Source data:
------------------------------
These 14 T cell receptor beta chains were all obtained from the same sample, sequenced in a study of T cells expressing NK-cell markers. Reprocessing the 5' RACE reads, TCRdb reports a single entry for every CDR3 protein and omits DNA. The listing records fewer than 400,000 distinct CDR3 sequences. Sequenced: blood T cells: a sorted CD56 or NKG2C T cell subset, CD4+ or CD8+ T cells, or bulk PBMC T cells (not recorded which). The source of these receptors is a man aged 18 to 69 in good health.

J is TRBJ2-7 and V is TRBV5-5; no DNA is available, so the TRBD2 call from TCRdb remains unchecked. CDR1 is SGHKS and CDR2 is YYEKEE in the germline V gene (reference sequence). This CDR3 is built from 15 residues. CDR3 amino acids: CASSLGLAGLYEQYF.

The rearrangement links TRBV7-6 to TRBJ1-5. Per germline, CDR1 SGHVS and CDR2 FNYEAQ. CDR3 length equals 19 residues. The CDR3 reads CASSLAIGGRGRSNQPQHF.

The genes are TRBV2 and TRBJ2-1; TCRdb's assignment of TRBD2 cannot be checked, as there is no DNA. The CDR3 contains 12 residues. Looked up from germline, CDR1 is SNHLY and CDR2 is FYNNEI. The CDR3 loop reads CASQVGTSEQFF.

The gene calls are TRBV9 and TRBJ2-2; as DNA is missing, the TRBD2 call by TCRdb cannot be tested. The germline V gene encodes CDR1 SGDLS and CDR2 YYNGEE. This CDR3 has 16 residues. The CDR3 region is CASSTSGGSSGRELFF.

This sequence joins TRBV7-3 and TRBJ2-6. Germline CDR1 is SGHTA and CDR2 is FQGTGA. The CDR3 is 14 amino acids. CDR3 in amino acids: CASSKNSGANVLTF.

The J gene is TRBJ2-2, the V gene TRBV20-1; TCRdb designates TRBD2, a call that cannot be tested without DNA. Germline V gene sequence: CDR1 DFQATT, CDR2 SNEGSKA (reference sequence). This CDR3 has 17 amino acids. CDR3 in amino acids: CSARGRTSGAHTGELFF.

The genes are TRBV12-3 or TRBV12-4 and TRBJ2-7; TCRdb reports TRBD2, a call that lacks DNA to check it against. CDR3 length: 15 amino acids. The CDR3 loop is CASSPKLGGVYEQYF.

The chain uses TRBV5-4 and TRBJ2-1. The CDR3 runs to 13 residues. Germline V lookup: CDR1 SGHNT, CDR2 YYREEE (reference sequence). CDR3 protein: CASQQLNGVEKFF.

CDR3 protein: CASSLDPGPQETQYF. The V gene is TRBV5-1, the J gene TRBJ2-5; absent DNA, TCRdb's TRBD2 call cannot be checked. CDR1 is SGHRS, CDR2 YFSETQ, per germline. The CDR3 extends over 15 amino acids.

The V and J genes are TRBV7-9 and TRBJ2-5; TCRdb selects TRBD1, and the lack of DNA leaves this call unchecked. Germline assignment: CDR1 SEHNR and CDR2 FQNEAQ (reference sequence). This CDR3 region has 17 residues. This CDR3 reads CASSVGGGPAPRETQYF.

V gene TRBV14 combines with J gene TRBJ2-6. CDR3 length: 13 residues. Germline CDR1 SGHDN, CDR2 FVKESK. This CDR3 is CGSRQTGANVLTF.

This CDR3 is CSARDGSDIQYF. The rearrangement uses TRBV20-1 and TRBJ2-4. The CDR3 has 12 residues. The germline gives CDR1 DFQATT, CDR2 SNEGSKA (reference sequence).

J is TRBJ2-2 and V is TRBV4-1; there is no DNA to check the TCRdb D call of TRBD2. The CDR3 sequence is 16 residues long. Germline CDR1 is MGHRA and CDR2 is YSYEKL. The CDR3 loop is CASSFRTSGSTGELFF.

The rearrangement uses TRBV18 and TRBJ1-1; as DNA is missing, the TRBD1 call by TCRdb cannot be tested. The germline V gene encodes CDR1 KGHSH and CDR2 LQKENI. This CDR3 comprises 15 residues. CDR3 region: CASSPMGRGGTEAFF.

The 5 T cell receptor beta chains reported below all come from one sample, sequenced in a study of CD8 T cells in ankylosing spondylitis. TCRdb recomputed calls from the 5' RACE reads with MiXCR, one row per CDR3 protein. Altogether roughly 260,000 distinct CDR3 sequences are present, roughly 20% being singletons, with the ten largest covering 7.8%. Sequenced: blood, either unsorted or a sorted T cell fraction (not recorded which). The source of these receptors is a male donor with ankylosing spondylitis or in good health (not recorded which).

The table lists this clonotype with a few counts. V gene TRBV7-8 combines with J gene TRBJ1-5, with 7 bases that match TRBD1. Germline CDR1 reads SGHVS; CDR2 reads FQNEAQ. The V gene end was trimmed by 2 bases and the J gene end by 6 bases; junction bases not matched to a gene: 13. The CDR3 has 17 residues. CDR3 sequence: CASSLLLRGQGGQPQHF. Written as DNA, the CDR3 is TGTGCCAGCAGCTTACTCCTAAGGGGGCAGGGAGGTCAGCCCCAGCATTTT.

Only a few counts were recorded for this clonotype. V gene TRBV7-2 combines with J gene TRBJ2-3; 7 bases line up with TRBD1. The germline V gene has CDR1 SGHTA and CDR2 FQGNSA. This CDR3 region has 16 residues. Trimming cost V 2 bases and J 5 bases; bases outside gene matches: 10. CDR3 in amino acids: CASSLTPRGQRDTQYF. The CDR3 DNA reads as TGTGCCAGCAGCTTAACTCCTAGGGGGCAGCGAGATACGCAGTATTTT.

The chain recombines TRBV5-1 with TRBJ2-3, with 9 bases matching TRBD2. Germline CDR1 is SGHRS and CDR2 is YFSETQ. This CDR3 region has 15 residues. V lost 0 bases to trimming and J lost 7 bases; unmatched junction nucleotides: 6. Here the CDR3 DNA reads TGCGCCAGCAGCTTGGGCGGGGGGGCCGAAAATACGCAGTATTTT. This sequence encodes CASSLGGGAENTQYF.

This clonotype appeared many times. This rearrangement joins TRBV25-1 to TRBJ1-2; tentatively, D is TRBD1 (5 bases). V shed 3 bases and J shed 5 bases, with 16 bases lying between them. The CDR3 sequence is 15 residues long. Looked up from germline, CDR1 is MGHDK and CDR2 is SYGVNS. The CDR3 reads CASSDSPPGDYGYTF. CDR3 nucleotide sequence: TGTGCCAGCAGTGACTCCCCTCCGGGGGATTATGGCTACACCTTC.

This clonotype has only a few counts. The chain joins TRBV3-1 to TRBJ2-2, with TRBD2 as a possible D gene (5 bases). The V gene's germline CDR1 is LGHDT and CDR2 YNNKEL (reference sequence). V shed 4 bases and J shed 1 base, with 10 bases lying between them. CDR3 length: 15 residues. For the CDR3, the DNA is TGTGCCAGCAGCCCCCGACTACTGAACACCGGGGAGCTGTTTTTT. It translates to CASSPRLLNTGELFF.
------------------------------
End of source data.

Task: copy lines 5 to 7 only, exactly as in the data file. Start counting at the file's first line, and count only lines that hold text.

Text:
The gene calls are TRBV9 and TRBJ2-2; as DNA is missing, the TRBD2 call by TCRdb cannot be tested. The germline V gene encodes CDR1 SGDLS and CDR2 YYNGEE. This CDR3 has 16 residues. The CDR3 region is CASSTSGGSSGRELFF.

This sequence joins TRBV7-3 and TRBJ2-6. Germline CDR1 is SGHTA and CDR2 is FQGTGA. The CDR3 is 14 amino acids. CDR3 in amino acids: CASSKNSGANVLTF.

The J gene is TRBJ2-2, the V gene TRBV20-1; TCRdb designates TRBD2, a call that cannot be tested without DNA. Germline V gene sequence: CDR1 DFQATT, CDR2 SNEGSKA (reference sequence). This CDR3 has 17 amino acids. CDR3 in amino acids: CSARGRTSGAHTGELFF.